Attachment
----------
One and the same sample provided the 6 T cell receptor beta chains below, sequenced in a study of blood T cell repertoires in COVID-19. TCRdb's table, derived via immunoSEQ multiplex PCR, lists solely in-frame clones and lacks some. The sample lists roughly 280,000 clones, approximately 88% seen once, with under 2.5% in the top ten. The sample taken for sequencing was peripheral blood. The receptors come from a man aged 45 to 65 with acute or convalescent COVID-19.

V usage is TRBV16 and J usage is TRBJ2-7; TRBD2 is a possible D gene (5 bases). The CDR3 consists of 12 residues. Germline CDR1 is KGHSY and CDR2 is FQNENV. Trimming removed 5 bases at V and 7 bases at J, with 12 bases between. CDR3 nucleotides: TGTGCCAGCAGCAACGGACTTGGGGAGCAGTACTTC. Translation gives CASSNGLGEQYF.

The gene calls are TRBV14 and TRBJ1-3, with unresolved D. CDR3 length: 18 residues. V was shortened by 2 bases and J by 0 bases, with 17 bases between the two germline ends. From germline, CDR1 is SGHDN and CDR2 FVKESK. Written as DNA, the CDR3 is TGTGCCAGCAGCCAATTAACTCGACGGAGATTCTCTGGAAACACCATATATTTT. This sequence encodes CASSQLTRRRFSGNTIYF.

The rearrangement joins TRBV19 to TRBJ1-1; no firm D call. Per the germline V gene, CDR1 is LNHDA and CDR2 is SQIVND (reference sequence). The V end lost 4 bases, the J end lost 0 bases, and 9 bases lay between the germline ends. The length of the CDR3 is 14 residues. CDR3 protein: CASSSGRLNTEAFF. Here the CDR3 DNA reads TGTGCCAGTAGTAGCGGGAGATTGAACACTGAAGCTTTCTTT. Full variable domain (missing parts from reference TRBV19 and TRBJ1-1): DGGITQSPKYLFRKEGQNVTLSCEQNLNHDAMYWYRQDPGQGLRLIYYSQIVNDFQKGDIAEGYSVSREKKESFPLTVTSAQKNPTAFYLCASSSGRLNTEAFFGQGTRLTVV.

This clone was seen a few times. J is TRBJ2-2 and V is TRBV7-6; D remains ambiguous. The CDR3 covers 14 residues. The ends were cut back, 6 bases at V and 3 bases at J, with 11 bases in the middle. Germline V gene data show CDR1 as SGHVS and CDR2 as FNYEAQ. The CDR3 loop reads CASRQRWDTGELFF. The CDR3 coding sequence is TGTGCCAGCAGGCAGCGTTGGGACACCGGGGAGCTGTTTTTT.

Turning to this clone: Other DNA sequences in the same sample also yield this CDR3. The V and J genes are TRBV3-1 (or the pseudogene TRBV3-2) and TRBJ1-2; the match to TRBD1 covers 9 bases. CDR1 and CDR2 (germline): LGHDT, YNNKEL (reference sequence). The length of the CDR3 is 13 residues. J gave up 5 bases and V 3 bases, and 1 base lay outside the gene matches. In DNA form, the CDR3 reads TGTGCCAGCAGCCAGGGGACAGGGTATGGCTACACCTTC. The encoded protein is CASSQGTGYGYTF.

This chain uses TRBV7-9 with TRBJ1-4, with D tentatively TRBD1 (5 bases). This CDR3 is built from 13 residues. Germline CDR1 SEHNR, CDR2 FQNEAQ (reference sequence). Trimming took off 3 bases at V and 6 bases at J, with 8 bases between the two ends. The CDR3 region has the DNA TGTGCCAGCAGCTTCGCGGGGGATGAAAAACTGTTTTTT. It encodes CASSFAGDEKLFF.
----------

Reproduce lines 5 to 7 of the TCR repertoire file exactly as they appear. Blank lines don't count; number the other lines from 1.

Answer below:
This clone was seen a few times. J is TRBJ2-2 and V is TRBV7-6; D remains ambiguous. The CDR3 covers 14 residues. The ends were cut back, 6 bases at V and 3 bases at J, with 11 bases in the middle. Germline V gene data show CDR1 as SGHVS and CDR2 as FNYEAQ. The CDR3 loop reads CASRQRWDTGELFF. The CDR3 coding sequence is TGTGCCAGCAGGCAGCGTTGGGACACCGGGGAGCTGTTTTTT.

Turning to this clone: Other DNA sequences in the same sample also yield this CDR3. The V and J genes are TRBV3-1 (or the pseudogene TRBV3-2) and TRBJ1-2; the match to TRBD1 covers 9 bases. CDR1 and CDR2 (germline): LGHDT, YNNKEL (reference sequence). The length of the CDR3 is 13 residues. J gave up 5 bases and V 3 bases, and 1 base lay outside the gene matches. In DNA form, the CDR3 reads TGTGCCAGCAGCCAGGGGACAGGGTATGGCTACACCTTC. The encoded protein is CASSQGTGYGYTF.

This chain uses TRBV7-9 with TRBJ1-4, with D tentatively TRBD1 (5 bases). This CDR3 is built from 13 residues. Germline CDR1 SEHNR, CDR2 FQNEAQ (reference sequence). Trimming took off 3 bases at V and 6 bases at J, with 8 bases between the two ends. The CDR3 region has the DNA TGTGCCAGCAGCTTCGCGGGGGATGAAAAACTGTTTTTT. It encodes CASSFAGDEKLFF.